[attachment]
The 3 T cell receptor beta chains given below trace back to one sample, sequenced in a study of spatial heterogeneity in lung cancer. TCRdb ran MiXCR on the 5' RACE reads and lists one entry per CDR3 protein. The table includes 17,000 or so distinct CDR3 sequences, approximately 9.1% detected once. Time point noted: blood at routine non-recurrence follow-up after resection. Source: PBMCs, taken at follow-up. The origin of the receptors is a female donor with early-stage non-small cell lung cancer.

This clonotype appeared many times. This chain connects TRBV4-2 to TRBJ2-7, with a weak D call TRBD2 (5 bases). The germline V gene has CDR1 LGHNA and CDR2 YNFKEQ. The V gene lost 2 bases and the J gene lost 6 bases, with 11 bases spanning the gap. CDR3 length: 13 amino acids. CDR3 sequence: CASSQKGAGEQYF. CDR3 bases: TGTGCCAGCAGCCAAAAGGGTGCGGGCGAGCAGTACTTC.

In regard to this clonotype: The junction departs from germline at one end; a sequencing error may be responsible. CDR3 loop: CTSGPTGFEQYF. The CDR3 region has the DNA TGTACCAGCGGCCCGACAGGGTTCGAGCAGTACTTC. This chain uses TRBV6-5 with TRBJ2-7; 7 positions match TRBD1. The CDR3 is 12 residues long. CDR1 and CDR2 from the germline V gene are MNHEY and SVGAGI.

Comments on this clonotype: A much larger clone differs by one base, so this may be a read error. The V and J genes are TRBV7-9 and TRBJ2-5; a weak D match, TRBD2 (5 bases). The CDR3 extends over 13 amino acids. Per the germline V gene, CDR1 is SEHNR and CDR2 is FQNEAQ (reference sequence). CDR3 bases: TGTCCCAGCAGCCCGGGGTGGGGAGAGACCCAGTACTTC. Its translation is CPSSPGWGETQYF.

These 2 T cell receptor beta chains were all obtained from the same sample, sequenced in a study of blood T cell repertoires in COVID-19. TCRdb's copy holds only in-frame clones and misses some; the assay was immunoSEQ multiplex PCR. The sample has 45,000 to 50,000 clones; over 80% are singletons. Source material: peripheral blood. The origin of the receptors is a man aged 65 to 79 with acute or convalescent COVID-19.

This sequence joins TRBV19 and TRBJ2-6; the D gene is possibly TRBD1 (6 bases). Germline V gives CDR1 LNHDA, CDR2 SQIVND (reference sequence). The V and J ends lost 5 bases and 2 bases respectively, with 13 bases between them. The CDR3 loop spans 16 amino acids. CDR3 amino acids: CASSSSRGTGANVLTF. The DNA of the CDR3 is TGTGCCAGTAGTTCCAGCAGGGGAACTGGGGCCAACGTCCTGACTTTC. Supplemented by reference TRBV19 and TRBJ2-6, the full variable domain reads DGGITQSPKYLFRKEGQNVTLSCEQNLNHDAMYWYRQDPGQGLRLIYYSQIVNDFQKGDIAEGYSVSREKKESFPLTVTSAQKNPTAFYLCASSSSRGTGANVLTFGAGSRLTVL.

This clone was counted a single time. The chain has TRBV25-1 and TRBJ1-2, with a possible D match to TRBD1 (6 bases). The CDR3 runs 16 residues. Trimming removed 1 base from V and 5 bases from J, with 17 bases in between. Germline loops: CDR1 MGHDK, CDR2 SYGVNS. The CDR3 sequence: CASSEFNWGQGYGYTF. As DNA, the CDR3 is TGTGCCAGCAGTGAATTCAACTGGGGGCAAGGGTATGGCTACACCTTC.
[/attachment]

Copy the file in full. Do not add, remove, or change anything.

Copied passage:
The 3 T cell receptor beta chains given below trace back to one sample, sequenced in a study of spatial heterogeneity in lung cancer. TCRdb ran MiXCR on the 5' RACE reads and lists one entry per CDR3 protein. The table includes 17,000 or so distinct CDR3 sequences, approximately 9.1% detected once. Time point noted: blood at routine non-recurrence follow-up after resection. Source: PBMCs, taken at follow-up. The origin of the receptors is a female donor with early-stage non-small cell lung cancer.

This clonotype appeared many times. This chain connects TRBV4-2 to TRBJ2-7, with a weak D call TRBD2 (5 bases). The germline V gene has CDR1 LGHNA and CDR2 YNFKEQ. The V gene lost 2 bases and the J gene lost 6 bases, with 11 bases spanning the gap. CDR3 length: 13 amino acids. CDR3 sequence: CASSQKGAGEQYF. CDR3 bases: TGTGCCAGCAGCCAAAAGGGTGCGGGCGAGCAGTACTTC.

In regard to this clonotype: The junction departs from germline at one end; a sequencing error may be responsible. CDR3 loop: CTSGPTGFEQYF. The CDR3 region has the DNA TGTACCAGCGGCCCGACAGGGTTCGAGCAGTACTTC. This chain uses TRBV6-5 with TRBJ2-7; 7 positions match TRBD1. The CDR3 is 12 residues long. CDR1 and CDR2 from the germline V gene are MNHEY and SVGAGI.

Comments on this clonotype: A much larger clone differs by one base, so this may be a read error. The V and J genes are TRBV7-9 and TRBJ2-5; a weak D match, TRBD2 (5 bases). The CDR3 extends over 13 amino acids. Per the germline V gene, CDR1 is SEHNR and CDR2 is FQNEAQ (reference sequence). CDR3 bases: TGTCCCAGCAGCCCGGGGTGGGGAGAGACCCAGTACTTC. Its translation is CPSSPGWGETQYF.

These 2 T cell receptor beta chains were all obtained from the same sample, sequenced in a study of blood T cell repertoires in COVID-19. TCRdb's copy holds only in-frame clones and misses some; the assay was immunoSEQ multiplex PCR. The sample has 45,000 to 50,000 clones; over 80% are singletons. Source material: peripheral blood. The origin of the receptors is a man aged 65 to 79 with acute or convalescent COVID-19.

This sequence joins TRBV19 and TRBJ2-6; the D gene is possibly TRBD1 (6 bases). Germline V gives CDR1 LNHDA, CDR2 SQIVND (reference sequence). The V and J ends lost 5 bases and 2 bases respectively, with 13 bases between them. The CDR3 loop spans 16 amino acids. CDR3 amino acids: CASSSSRGTGANVLTF. The DNA of the CDR3 is TGTGCCAGTAGTTCCAGCAGGGGAACTGGGGCCAACGTCCTGACTTTC. Supplemented by reference TRBV19 and TRBJ2-6, the full variable domain reads DGGITQSPKYLFRKEGQNVTLSCEQNLNHDAMYWYRQDPGQGLRLIYYSQIVNDFQKGDIAEGYSVSREKKESFPLTVTSAQKNPTAFYLCASSSSRGTGANVLTFGAGSRLTVL.

This clone was counted a single time. The chain has TRBV25-1 and TRBJ1-2, with a possible D match to TRBD1 (6 bases). The CDR3 runs 16 residues. Trimming removed 1 base from V and 5 bases from J, with 17 bases in between. Germline loops: CDR1 MGHDK, CDR2 SYGVNS. The CDR3 sequence: CASSEFNWGQGYGYTF. As DNA, the CDR3 is TGTGCCAGCAGTGAATTCAACTGGGGGCAAGGGTATGGCTACACCTTC.